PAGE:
Michael E Kalu is a PhD student in the School of Rehabilitation Science, Faculty of Health Science, McMaster University, under the supervision of Dr Vanina Dal Bello-Haas and an interdisciplinary supervisory committee members [Dr Amanda Grenier, Dr Jenny Ploeg, Dr Julie Richardson]. Michael holds an MSc in Rehabilitation Science from Queens University in Kingston Ontario, an MSc in Gerontology from the University of Southampton, England, the United Kingdom and a Bachelor’s in Medical Rehabilitation (Physiotherapy) from the University of Nigeria, Nigeria. Michael's broad research interests include important topics related to aging population such as mobility, falls prevention, social isolation, loneliness, physical activity, care transitions, interprofessional education relating to older adults and older adults care modelling.

Michael’s PhD project focuses on using a transdisciplinary approach to co-developing and preliminary testing a Mobility Enhancement Comprehensive Care Model (ME-CCM) for older adults transitioning from home-to-hospital in the community. Michael believes that this co-production approach will increase the usability of the ME-CCM with the potential positive impact in reducing hospital readmissions due to mobility limitations among older adults.

View past recipients

  • Ronald Bayne Gerontology Award

  • Peter DeMaio

Peter is a PhD in Social Gerontology candidate in the Department of Health, Aging & Society at McMaster University. He holds an MSc in Evidence-Based Social Intervention and Policy Evaluation from the University of Oxford, an MA in Health and Aging from McMaster and a Double (Honours) BA in Health Studies and Gerontology from McMaster.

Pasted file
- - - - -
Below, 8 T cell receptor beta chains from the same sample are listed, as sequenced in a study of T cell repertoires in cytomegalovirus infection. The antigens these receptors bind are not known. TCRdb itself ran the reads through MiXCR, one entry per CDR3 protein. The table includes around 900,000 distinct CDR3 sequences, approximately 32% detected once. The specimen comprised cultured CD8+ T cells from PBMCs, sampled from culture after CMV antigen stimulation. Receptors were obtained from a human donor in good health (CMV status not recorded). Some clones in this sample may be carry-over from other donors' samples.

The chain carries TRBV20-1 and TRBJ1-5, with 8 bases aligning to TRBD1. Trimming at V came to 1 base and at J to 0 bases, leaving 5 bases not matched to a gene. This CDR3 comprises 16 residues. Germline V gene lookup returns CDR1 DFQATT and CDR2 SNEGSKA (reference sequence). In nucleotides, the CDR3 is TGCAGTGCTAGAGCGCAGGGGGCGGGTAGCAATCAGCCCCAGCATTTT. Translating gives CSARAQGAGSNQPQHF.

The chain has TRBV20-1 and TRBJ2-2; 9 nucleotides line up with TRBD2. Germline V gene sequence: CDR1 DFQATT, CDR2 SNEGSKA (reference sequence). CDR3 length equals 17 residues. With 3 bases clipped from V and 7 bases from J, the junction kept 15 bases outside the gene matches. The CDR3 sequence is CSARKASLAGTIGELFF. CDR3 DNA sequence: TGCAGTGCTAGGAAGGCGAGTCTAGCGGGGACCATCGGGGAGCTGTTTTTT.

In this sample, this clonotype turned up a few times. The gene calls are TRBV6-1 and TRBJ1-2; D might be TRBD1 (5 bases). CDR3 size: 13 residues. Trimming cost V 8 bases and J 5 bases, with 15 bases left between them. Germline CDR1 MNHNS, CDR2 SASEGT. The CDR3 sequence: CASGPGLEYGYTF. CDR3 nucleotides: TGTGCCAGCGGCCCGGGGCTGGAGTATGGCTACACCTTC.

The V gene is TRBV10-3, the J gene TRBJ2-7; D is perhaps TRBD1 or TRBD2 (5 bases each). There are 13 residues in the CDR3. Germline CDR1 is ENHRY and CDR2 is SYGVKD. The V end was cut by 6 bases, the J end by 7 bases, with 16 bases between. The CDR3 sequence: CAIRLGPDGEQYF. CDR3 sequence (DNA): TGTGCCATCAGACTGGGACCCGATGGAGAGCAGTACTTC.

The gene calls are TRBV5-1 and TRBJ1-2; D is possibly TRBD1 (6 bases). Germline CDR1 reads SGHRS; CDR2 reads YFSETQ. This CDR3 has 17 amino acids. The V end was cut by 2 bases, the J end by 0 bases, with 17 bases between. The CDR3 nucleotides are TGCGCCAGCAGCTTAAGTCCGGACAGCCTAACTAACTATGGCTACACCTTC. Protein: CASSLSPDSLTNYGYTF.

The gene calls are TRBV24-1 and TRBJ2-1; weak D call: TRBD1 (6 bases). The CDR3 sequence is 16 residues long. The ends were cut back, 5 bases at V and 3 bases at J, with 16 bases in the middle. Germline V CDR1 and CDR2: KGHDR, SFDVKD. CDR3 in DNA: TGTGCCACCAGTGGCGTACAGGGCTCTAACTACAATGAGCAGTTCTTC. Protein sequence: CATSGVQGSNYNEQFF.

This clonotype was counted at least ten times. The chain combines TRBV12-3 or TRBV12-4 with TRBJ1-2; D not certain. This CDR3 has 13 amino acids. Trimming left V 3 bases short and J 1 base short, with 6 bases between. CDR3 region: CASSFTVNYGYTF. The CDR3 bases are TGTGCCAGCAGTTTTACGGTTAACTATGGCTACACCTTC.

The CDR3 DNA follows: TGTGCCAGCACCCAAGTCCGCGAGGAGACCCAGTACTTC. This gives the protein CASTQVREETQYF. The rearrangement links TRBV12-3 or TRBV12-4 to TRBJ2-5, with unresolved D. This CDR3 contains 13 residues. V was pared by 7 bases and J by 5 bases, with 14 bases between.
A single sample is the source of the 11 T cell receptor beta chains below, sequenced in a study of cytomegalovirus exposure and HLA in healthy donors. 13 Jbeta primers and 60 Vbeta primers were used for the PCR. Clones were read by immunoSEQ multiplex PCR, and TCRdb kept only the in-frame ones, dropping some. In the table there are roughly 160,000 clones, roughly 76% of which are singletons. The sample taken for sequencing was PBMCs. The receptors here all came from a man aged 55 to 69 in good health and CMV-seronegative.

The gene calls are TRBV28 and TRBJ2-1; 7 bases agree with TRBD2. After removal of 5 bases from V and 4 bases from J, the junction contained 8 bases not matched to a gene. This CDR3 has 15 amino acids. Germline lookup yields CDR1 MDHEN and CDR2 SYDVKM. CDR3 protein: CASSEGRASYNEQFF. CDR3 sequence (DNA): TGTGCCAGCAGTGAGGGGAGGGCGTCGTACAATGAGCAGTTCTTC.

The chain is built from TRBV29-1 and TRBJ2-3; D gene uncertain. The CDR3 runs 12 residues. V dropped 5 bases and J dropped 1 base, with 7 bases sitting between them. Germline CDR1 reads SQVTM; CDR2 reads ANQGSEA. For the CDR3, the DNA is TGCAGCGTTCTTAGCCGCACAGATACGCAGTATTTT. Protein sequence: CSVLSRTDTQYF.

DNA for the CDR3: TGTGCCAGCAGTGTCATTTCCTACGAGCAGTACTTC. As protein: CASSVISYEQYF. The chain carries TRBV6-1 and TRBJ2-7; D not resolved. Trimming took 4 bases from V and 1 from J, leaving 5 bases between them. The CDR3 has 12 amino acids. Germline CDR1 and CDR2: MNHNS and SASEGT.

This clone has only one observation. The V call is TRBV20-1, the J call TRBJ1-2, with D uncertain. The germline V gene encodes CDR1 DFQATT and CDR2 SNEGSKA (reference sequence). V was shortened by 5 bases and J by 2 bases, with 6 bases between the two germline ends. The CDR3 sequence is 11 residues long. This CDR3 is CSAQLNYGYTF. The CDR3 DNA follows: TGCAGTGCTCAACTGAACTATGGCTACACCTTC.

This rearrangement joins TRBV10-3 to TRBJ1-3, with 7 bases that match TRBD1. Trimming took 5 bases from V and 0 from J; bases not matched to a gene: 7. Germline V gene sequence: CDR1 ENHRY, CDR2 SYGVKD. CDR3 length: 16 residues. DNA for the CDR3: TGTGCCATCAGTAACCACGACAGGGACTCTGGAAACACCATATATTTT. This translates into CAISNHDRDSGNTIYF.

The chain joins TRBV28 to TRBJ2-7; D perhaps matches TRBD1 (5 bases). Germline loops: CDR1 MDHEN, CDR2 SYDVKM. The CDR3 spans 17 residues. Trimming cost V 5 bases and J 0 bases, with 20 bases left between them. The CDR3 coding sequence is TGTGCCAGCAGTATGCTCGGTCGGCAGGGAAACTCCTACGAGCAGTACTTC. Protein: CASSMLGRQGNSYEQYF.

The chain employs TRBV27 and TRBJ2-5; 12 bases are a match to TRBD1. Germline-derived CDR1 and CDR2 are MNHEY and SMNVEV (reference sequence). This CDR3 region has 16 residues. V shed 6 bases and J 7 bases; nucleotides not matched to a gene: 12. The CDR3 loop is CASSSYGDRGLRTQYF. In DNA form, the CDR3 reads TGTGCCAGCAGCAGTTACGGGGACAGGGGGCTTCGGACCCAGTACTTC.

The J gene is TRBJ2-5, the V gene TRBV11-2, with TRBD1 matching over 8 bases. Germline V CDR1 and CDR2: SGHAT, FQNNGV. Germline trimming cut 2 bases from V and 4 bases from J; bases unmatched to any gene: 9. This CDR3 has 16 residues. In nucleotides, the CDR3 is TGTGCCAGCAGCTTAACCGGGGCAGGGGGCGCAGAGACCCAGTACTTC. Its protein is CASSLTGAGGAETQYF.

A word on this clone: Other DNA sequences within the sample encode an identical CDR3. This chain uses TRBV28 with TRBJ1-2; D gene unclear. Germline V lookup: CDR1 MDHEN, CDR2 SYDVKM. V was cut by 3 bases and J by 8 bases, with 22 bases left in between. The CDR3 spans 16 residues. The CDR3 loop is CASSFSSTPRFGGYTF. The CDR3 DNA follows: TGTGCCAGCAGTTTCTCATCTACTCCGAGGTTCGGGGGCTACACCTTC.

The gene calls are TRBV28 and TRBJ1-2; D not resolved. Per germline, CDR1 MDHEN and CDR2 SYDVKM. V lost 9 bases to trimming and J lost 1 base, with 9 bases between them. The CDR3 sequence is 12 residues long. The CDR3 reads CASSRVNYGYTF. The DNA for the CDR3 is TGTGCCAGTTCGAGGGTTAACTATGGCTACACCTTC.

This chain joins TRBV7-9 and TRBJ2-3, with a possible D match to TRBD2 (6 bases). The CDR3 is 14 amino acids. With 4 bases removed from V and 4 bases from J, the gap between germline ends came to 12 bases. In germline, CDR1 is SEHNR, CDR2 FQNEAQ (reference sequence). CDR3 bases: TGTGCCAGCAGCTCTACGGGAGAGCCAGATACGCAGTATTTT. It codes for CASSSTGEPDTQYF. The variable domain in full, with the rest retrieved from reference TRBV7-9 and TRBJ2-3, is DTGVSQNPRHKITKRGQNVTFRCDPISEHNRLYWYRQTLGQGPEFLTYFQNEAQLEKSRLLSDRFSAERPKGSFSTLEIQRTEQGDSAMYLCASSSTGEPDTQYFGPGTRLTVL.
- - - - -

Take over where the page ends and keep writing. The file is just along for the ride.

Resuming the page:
Peter’s research interests include community services targeting older adults; aging in place policies; health policy; Indigenous health and wellness; and complementary and alternative medicine.

Peter is also working on knowledge translation initiatives to better incorporate evidence about social services and policies into policy decision-making processes. He hopes to continue to work in both research and knowledge translation to support innovative policy solutions and health services targeting older adults.

View past recipients

  • Gilbrea Travel Award

  • Emma Conway - TrentAging 2019

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  • Margherita Duesbury - Canadian Association on Gerontology 2019

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  • Kelsey Harvey - TrentAging 2019

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  • Stephanie Hatzifilalithis - Canadian Association on Gerontology 2019

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  • Blessing Ojembe - Canadian Association on Gerontology 2019

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  • Alison Ross - TrentAging 2019

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  • Blessing Ugochi Ojembe - TrentAging 2019

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View past recipients